FIGHTER DAY X - Indonesian Fighter Day

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We’ve shown you, in a previous issue of WWB, just how radical the customised streetbikes of Indonesia can be, and how they’re seemingly influenced by the styling of German streetfighters. But, up until now, we haven’t touched on the social side of Indonesian bike life...

Words: Dave M Pics: BaseCamp Utara

The pictures that you see here are from ‘Fighter Day X’, an event that is held once every year, in October. As the ‘X’ suggests, the 2016 event was the tenth anniversary for Fighter Day, and somewhat unsurprisingly it attracted a great number of bikes and riders from all over Indonesia. The location was Ketenger Baturaden, near the town of Purwokerto in Central Java - an area popular with tourists thanks to the region’s trekking, camping and hot springs. But the local attractions were forgotten, as this weekend is all about the bikes!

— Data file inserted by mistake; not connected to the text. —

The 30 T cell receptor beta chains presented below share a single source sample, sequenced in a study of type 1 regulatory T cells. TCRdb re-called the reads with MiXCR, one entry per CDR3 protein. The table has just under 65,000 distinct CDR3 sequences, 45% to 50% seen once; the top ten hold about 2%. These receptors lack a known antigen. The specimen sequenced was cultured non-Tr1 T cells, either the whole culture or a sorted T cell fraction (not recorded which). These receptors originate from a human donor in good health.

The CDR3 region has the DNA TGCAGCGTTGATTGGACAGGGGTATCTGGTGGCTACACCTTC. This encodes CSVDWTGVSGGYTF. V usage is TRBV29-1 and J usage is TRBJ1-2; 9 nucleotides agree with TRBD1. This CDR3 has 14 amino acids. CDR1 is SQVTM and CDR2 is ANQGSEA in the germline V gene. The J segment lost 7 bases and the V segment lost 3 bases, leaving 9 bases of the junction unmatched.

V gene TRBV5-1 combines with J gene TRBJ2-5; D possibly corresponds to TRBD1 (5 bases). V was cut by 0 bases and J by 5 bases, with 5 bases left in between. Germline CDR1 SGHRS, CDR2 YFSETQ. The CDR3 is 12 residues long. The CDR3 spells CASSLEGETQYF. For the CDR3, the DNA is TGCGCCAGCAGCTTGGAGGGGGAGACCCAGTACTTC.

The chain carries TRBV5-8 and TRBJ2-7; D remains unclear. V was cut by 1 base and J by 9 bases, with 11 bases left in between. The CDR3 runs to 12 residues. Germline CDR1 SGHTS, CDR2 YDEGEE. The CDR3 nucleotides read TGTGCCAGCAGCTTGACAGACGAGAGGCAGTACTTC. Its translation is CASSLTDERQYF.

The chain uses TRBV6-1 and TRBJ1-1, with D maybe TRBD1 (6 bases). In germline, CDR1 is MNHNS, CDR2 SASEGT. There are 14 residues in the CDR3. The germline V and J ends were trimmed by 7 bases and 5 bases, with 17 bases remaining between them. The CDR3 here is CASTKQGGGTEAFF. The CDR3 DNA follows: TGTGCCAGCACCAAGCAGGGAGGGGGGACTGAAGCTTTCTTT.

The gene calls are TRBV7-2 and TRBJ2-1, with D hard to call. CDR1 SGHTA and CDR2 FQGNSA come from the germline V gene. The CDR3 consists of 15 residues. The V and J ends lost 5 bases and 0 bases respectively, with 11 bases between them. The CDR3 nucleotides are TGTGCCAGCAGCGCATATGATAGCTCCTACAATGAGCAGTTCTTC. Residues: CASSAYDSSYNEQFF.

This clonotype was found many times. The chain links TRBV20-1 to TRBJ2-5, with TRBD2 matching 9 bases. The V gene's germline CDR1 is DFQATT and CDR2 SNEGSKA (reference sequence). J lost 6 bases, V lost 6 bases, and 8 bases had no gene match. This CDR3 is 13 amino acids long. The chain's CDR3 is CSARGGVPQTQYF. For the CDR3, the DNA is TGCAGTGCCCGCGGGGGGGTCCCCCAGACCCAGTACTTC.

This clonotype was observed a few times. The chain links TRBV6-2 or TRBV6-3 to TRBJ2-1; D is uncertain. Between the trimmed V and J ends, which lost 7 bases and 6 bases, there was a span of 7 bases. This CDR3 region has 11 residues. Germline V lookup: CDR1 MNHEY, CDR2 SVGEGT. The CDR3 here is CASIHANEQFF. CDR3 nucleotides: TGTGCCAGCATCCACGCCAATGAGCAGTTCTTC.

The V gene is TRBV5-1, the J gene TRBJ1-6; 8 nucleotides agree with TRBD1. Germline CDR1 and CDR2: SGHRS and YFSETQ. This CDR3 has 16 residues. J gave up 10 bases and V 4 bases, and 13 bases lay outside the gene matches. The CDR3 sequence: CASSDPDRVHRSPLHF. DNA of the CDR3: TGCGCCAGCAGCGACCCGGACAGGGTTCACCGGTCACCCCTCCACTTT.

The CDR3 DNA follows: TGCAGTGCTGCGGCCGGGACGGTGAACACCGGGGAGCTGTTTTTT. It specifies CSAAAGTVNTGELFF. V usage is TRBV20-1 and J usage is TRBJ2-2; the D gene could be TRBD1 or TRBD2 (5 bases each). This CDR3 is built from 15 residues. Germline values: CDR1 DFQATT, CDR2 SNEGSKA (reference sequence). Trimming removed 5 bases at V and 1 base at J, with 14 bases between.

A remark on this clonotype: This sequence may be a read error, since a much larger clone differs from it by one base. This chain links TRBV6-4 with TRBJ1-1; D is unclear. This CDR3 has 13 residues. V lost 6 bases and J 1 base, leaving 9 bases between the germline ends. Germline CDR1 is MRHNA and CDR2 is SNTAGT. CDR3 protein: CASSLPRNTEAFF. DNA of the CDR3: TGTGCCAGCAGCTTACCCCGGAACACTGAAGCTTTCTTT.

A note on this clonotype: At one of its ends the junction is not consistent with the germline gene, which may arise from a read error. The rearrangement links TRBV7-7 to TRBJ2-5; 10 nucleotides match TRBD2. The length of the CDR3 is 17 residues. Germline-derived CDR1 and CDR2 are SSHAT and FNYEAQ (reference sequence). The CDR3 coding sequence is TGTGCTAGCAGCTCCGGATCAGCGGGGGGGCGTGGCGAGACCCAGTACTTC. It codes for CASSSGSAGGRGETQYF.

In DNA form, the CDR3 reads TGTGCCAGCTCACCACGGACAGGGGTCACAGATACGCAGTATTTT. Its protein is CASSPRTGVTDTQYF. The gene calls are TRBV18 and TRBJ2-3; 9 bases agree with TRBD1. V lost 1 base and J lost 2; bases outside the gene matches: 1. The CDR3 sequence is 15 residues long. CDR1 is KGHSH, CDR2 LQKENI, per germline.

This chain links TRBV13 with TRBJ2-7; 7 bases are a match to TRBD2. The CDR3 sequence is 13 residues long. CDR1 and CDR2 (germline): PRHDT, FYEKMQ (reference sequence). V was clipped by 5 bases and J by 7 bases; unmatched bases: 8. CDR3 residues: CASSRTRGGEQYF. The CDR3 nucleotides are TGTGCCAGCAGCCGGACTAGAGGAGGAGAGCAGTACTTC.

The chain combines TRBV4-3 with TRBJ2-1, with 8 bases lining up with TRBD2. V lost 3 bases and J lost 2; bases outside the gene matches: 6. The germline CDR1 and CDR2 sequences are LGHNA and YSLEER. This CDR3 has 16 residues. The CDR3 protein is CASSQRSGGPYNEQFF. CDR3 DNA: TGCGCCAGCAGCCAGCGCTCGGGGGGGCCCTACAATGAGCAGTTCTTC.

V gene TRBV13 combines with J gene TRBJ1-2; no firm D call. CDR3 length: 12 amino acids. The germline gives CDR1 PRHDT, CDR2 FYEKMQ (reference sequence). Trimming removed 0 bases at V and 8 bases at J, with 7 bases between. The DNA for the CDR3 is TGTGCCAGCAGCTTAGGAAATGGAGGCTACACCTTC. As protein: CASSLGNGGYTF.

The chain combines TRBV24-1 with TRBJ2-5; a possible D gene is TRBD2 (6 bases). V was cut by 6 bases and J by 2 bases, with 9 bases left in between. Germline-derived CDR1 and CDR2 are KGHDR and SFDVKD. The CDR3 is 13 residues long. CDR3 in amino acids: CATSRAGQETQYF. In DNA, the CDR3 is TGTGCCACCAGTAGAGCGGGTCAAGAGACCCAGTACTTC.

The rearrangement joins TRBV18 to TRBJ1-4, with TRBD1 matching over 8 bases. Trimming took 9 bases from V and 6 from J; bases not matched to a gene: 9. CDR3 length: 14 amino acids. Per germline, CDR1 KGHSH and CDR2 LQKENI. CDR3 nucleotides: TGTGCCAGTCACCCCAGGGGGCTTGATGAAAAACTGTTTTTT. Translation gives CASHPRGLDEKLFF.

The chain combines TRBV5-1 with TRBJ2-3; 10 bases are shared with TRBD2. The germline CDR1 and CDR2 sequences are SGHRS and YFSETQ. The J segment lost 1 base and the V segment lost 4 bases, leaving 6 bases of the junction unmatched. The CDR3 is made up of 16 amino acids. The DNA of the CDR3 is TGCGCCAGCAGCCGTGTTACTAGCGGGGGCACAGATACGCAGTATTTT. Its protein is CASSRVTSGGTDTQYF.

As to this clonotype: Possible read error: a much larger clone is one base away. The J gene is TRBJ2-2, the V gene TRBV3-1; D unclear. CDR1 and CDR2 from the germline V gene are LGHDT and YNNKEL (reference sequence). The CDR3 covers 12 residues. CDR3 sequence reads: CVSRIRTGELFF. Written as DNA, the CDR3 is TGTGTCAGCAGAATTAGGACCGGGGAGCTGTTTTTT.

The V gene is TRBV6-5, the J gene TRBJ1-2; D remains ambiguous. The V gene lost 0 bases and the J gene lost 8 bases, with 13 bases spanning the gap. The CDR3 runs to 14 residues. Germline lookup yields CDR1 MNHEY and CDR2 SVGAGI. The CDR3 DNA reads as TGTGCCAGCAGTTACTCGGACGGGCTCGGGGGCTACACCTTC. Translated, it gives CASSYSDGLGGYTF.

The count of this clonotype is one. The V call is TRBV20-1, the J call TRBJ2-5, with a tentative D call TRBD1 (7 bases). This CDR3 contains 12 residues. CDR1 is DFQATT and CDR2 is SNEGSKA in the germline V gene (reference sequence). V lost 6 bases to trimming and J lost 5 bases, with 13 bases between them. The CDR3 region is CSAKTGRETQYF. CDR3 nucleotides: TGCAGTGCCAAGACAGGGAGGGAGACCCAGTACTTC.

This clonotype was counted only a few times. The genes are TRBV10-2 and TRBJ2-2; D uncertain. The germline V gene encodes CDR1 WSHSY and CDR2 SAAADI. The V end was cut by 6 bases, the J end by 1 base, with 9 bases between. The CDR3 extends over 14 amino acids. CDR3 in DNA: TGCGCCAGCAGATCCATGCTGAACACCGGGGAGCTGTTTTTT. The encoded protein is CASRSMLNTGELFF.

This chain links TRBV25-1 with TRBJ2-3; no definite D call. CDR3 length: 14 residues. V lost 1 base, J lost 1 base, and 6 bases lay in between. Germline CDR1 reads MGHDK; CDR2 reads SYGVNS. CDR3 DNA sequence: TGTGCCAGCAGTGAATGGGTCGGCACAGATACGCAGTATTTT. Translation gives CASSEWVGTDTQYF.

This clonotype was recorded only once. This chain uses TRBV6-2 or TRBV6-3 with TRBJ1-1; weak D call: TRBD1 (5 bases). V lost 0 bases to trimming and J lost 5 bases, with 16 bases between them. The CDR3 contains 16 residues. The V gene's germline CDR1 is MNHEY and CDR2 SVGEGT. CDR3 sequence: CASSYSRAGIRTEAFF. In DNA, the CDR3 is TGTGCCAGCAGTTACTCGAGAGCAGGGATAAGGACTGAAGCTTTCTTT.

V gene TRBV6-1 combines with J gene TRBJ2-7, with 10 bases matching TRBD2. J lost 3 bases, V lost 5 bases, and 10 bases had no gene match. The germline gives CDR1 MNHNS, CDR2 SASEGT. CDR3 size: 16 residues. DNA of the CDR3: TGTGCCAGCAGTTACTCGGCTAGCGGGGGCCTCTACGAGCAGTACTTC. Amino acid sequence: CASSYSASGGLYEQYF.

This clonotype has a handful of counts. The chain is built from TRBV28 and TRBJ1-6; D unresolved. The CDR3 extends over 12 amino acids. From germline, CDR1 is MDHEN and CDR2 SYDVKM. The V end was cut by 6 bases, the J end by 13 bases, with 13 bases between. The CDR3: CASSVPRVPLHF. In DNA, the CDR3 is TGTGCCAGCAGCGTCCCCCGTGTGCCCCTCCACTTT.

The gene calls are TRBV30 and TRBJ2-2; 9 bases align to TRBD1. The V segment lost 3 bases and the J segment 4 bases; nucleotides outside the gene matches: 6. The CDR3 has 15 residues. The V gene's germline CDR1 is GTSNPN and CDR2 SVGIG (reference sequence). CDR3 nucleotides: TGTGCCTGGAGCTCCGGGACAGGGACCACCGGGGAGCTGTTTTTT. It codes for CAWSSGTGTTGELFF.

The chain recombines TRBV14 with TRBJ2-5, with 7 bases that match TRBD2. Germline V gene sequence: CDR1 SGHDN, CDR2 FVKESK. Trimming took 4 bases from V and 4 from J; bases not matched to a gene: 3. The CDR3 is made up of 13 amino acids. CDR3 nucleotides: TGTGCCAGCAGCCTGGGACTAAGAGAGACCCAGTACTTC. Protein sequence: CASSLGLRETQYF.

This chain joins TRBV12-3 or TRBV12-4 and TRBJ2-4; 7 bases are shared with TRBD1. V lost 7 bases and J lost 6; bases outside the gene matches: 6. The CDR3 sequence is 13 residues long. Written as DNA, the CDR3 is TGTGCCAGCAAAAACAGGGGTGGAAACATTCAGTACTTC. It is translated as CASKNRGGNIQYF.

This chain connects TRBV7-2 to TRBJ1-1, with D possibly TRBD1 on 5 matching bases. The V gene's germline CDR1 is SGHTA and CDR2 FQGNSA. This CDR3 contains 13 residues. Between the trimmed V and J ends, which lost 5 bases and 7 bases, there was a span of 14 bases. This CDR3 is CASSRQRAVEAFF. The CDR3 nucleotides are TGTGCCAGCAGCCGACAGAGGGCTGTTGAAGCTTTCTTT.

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Thanks to Indonesia’s import regulations, it’s incredibly expensive to buy an imported motorcycle, and the bikes that’re produced in the country are small capacity singles licenced from the big Japanese factories – bikes like the Honda Tiger, the largest of which is just 250cc... But the importation of secondhand parts isn’t as strictly regulated, so it’s possible to get hold of used sportsbike parts like FireBlade wheels, GSX-R forks, VFR swinging arms etc. And it’s these components that’re used to make the little commuter bikes into such eye-boggling and outstanding streetfighters!

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Fighter Day X was the big event of the year, with over 400 participants, and an outstanding variety of machinery. Organised by the region’s biggest streetfighter club – Minorfighter Indonesia – the scene is continually expanding, with an element of café racer styling now creeping into the builds. Founder of the Indonesian scene, and father of the Minorfighters community, is Agus Djanuar, whose workshop in Puwokerto has seen the birth of a great many of the modified bikes that’re seen in the region.

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While very few of the Indonesian ‘fighter builders and riders speak English, we’ll be keeping an eye on what they’re building. You’ll certainly be seeing more features coming out of Java!